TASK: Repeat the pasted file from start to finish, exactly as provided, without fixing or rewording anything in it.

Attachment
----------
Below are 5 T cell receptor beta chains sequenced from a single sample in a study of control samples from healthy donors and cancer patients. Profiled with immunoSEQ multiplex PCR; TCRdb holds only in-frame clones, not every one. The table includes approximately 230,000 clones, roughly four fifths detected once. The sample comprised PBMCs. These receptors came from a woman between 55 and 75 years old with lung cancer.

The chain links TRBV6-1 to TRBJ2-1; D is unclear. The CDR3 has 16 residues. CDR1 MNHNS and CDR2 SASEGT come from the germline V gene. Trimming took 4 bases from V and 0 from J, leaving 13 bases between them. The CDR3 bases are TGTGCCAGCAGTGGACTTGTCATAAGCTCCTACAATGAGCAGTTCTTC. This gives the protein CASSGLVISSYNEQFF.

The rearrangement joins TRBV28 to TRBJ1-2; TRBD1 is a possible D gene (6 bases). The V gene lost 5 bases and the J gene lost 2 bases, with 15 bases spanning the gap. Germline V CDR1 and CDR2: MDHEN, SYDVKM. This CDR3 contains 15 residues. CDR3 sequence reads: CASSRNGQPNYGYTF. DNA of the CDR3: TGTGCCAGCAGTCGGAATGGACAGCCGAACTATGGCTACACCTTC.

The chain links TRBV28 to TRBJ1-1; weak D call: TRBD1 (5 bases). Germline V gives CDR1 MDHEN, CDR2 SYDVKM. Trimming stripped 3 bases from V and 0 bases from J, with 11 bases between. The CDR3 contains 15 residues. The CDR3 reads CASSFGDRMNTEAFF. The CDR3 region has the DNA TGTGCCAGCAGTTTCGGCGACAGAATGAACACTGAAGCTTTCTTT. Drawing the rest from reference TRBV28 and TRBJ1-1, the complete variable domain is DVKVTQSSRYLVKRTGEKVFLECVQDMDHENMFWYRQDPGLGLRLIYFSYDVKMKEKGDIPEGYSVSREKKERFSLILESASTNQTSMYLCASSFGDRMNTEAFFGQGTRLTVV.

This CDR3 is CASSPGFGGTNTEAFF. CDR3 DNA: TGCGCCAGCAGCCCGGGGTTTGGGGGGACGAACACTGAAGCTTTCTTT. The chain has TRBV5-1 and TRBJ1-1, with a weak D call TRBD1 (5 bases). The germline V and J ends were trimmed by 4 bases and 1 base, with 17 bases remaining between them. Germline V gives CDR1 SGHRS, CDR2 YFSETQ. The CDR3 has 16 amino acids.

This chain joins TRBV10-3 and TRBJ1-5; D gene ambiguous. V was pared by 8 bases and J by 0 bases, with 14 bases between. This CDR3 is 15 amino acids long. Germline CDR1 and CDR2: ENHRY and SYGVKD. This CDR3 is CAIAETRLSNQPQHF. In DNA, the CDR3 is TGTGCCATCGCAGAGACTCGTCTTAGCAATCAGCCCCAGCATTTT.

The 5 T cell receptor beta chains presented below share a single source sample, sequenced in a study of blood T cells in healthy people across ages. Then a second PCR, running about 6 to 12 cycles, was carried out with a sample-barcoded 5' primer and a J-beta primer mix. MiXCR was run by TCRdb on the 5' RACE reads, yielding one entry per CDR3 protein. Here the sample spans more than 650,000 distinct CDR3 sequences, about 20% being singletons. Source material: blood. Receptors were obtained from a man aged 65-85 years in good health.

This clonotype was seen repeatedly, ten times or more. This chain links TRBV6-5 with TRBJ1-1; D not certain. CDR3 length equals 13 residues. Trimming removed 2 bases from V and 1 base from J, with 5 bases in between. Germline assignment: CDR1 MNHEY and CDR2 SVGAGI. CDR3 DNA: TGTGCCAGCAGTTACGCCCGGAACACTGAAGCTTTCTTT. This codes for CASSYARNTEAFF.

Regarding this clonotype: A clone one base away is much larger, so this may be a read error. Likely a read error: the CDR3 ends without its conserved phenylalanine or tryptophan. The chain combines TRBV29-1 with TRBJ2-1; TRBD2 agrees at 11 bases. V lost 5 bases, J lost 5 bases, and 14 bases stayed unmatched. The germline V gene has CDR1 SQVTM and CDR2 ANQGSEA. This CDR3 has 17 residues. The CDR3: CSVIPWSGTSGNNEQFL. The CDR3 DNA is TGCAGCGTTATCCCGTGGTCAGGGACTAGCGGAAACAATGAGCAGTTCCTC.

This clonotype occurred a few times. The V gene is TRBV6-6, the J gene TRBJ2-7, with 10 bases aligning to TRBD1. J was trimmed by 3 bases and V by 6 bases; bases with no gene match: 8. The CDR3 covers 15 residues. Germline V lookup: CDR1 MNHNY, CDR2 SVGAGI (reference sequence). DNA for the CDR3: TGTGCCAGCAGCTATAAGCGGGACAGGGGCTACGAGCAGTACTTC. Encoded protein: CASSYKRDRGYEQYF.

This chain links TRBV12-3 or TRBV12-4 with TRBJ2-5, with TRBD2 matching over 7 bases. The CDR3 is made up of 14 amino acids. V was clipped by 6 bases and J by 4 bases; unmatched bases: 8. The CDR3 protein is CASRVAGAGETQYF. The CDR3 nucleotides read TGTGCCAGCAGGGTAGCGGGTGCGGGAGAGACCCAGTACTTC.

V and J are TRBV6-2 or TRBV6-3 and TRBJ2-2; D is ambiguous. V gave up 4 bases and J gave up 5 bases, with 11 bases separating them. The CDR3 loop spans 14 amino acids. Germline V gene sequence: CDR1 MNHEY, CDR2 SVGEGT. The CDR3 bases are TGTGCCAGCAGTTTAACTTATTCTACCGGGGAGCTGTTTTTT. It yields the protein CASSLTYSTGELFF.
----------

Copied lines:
Below are 5 T cell receptor beta chains sequenced from a single sample in a study of control samples from healthy donors and cancer patients. Profiled with immunoSEQ multiplex PCR; TCRdb holds only in-frame clones, not every one. The table includes approximately 230,000 clones, roughly four fifths detected once. The sample comprised PBMCs. These receptors came from a woman between 55 and 75 years old with lung cancer.

The chain links TRBV6-1 to TRBJ2-1; D is unclear. The CDR3 has 16 residues. CDR1 MNHNS and CDR2 SASEGT come from the germline V gene. Trimming took 4 bases from V and 0 from J, leaving 13 bases between them. The CDR3 bases are TGTGCCAGCAGTGGACTTGTCATAAGCTCCTACAATGAGCAGTTCTTC. This gives the protein CASSGLVISSYNEQFF.

The rearrangement joins TRBV28 to TRBJ1-2; TRBD1 is a possible D gene (6 bases). The V gene lost 5 bases and the J gene lost 2 bases, with 15 bases spanning the gap. Germline V CDR1 and CDR2: MDHEN, SYDVKM. This CDR3 contains 15 residues. CDR3 sequence reads: CASSRNGQPNYGYTF. DNA of the CDR3: TGTGCCAGCAGTCGGAATGGACAGCCGAACTATGGCTACACCTTC.

The chain links TRBV28 to TRBJ1-1; weak D call: TRBD1 (5 bases). Germline V gives CDR1 MDHEN, CDR2 SYDVKM. Trimming stripped 3 bases from V and 0 bases from J, with 11 bases between. The CDR3 contains 15 residues. The CDR3 reads CASSFGDRMNTEAFF. The CDR3 region has the DNA TGTGCCAGCAGTTTCGGCGACAGAATGAACACTGAAGCTTTCTTT. Drawing the rest from reference TRBV28 and TRBJ1-1, the complete variable domain is DVKVTQSSRYLVKRTGEKVFLECVQDMDHENMFWYRQDPGLGLRLIYFSYDVKMKEKGDIPEGYSVSREKKERFSLILESASTNQTSMYLCASSFGDRMNTEAFFGQGTRLTVV.

This CDR3 is CASSPGFGGTNTEAFF. CDR3 DNA: TGCGCCAGCAGCCCGGGGTTTGGGGGGACGAACACTGAAGCTTTCTTT. The chain has TRBV5-1 and TRBJ1-1, with a weak D call TRBD1 (5 bases). The germline V and J ends were trimmed by 4 bases and 1 base, with 17 bases remaining between them. Germline V gives CDR1 SGHRS, CDR2 YFSETQ. The CDR3 has 16 amino acids.

This chain joins TRBV10-3 and TRBJ1-5; D gene ambiguous. V was pared by 8 bases and J by 0 bases, with 14 bases between. This CDR3 is 15 amino acids long. Germline CDR1 and CDR2: ENHRY and SYGVKD. This CDR3 is CAIAETRLSNQPQHF. In DNA, the CDR3 is TGTGCCATCGCAGAGACTCGTCTTAGCAATCAGCCCCAGCATTTT.

The 5 T cell receptor beta chains presented below share a single source sample, sequenced in a study of blood T cells in healthy people across ages. Then a second PCR, running about 6 to 12 cycles, was carried out with a sample-barcoded 5' primer and a J-beta primer mix. MiXCR was run by TCRdb on the 5' RACE reads, yielding one entry per CDR3 protein. Here the sample spans more than 650,000 distinct CDR3 sequences, about 20% being singletons. Source material: blood. Receptors were obtained from a man aged 65-85 years in good health.

This clonotype was seen repeatedly, ten times or more. This chain links TRBV6-5 with TRBJ1-1; D not certain. CDR3 length equals 13 residues. Trimming removed 2 bases from V and 1 base from J, with 5 bases in between. Germline assignment: CDR1 MNHEY and CDR2 SVGAGI. CDR3 DNA: TGTGCCAGCAGTTACGCCCGGAACACTGAAGCTTTCTTT. This codes for CASSYARNTEAFF.

Regarding this clonotype: A clone one base away is much larger, so this may be a read error. Likely a read error: the CDR3 ends without its conserved phenylalanine or tryptophan. The chain combines TRBV29-1 with TRBJ2-1; TRBD2 agrees at 11 bases. V lost 5 bases, J lost 5 bases, and 14 bases stayed unmatched. The germline V gene has CDR1 SQVTM and CDR2 ANQGSEA. This CDR3 has 17 residues. The CDR3: CSVIPWSGTSGNNEQFL. The CDR3 DNA is TGCAGCGTTATCCCGTGGTCAGGGACTAGCGGAAACAATGAGCAGTTCCTC.

This clonotype occurred a few times. The V gene is TRBV6-6, the J gene TRBJ2-7, with 10 bases aligning to TRBD1. J was trimmed by 3 bases and V by 6 bases; bases with no gene match: 8. The CDR3 covers 15 residues. Germline V lookup: CDR1 MNHNY, CDR2 SVGAGI (reference sequence). DNA for the CDR3: TGTGCCAGCAGCTATAAGCGGGACAGGGGCTACGAGCAGTACTTC. Encoded protein: CASSYKRDRGYEQYF.

This chain links TRBV12-3 or TRBV12-4 with TRBJ2-5, with TRBD2 matching over 7 bases. The CDR3 is made up of 14 amino acids. V was clipped by 6 bases and J by 4 bases; unmatched bases: 8. The CDR3 protein is CASRVAGAGETQYF. The CDR3 nucleotides read TGTGCCAGCAGGGTAGCGGGTGCGGGAGAGACCCAGTACTTC.

V and J are TRBV6-2 or TRBV6-3 and TRBJ2-2; D is ambiguous. V gave up 4 bases and J gave up 5 bases, with 11 bases separating them. The CDR3 loop spans 14 amino acids. Germline V gene sequence: CDR1 MNHEY, CDR2 SVGEGT. The CDR3 bases are TGTGCCAGCAGTTTAACTTATTCTACCGGGGAGCTGTTTTTT. It yields the protein CASSLTYSTGELFF.